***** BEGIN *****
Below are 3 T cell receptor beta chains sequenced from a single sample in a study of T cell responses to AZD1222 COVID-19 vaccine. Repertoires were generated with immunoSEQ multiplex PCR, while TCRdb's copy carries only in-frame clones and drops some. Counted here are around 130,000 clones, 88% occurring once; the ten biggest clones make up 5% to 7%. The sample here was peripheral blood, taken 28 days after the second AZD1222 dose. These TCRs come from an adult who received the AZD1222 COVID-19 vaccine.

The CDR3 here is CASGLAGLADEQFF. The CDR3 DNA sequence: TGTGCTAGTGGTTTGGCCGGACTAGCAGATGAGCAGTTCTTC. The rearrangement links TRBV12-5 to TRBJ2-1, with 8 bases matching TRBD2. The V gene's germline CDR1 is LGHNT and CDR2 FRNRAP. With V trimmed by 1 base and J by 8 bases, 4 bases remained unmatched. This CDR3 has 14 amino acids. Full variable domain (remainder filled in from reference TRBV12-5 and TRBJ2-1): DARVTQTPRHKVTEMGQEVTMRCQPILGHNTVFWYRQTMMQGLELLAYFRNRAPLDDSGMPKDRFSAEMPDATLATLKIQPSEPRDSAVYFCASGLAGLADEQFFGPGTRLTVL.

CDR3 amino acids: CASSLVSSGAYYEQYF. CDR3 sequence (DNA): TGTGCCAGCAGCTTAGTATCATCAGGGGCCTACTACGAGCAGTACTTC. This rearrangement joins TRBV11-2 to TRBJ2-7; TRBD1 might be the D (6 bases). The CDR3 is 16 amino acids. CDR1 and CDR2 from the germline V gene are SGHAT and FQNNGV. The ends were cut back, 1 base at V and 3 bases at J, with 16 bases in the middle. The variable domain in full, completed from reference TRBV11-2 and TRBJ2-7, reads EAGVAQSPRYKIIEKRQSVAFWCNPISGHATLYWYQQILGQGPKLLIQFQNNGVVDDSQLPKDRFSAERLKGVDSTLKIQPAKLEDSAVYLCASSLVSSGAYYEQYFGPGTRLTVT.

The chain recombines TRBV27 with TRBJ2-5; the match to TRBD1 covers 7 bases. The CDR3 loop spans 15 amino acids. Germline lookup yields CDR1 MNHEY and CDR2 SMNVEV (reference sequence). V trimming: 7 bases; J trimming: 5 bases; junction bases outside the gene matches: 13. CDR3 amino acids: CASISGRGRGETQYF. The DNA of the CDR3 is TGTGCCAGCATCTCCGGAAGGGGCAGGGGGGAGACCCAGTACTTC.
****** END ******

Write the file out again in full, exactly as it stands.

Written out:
Below are 3 T cell receptor beta chains sequenced from a single sample in a study of T cell responses to AZD1222 COVID-19 vaccine. Repertoires were generated with immunoSEQ multiplex PCR, while TCRdb's copy carries only in-frame clones and drops some. Counted here are around 130,000 clones, 88% occurring once; the ten biggest clones make up 5% to 7%. The sample here was peripheral blood, taken 28 days after the second AZD1222 dose. These TCRs come from an adult who received the AZD1222 COVID-19 vaccine.

The CDR3 here is CASGLAGLADEQFF. The CDR3 DNA sequence: TGTGCTAGTGGTTTGGCCGGACTAGCAGATGAGCAGTTCTTC. The rearrangement links TRBV12-5 to TRBJ2-1, with 8 bases matching TRBD2. The V gene's germline CDR1 is LGHNT and CDR2 FRNRAP. With V trimmed by 1 base and J by 8 bases, 4 bases remained unmatched. This CDR3 has 14 amino acids. Full variable domain (remainder filled in from reference TRBV12-5 and TRBJ2-1): DARVTQTPRHKVTEMGQEVTMRCQPILGHNTVFWYRQTMMQGLELLAYFRNRAPLDDSGMPKDRFSAEMPDATLATLKIQPSEPRDSAVYFCASGLAGLADEQFFGPGTRLTVL.

CDR3 amino acids: CASSLVSSGAYYEQYF. CDR3 sequence (DNA): TGTGCCAGCAGCTTAGTATCATCAGGGGCCTACTACGAGCAGTACTTC. This rearrangement joins TRBV11-2 to TRBJ2-7; TRBD1 might be the D (6 bases). The CDR3 is 16 amino acids. CDR1 and CDR2 from the germline V gene are SGHAT and FQNNGV. The ends were cut back, 1 base at V and 3 bases at J, with 16 bases in the middle. The variable domain in full, completed from reference TRBV11-2 and TRBJ2-7, reads EAGVAQSPRYKIIEKRQSVAFWCNPISGHATLYWYQQILGQGPKLLIQFQNNGVVDDSQLPKDRFSAERLKGVDSTLKIQPAKLEDSAVYLCASSLVSSGAYYEQYFGPGTRLTVT.

The chain recombines TRBV27 with TRBJ2-5; the match to TRBD1 covers 7 bases. The CDR3 loop spans 15 amino acids. Germline lookup yields CDR1 MNHEY and CDR2 SMNVEV (reference sequence). V trimming: 7 bases; J trimming: 5 bases; junction bases outside the gene matches: 13. CDR3 amino acids: CASISGRGRGETQYF. The DNA of the CDR3 is TGTGCCAGCATCTCCGGAAGGGGCAGGGGGGAGACCCAGTACTTC.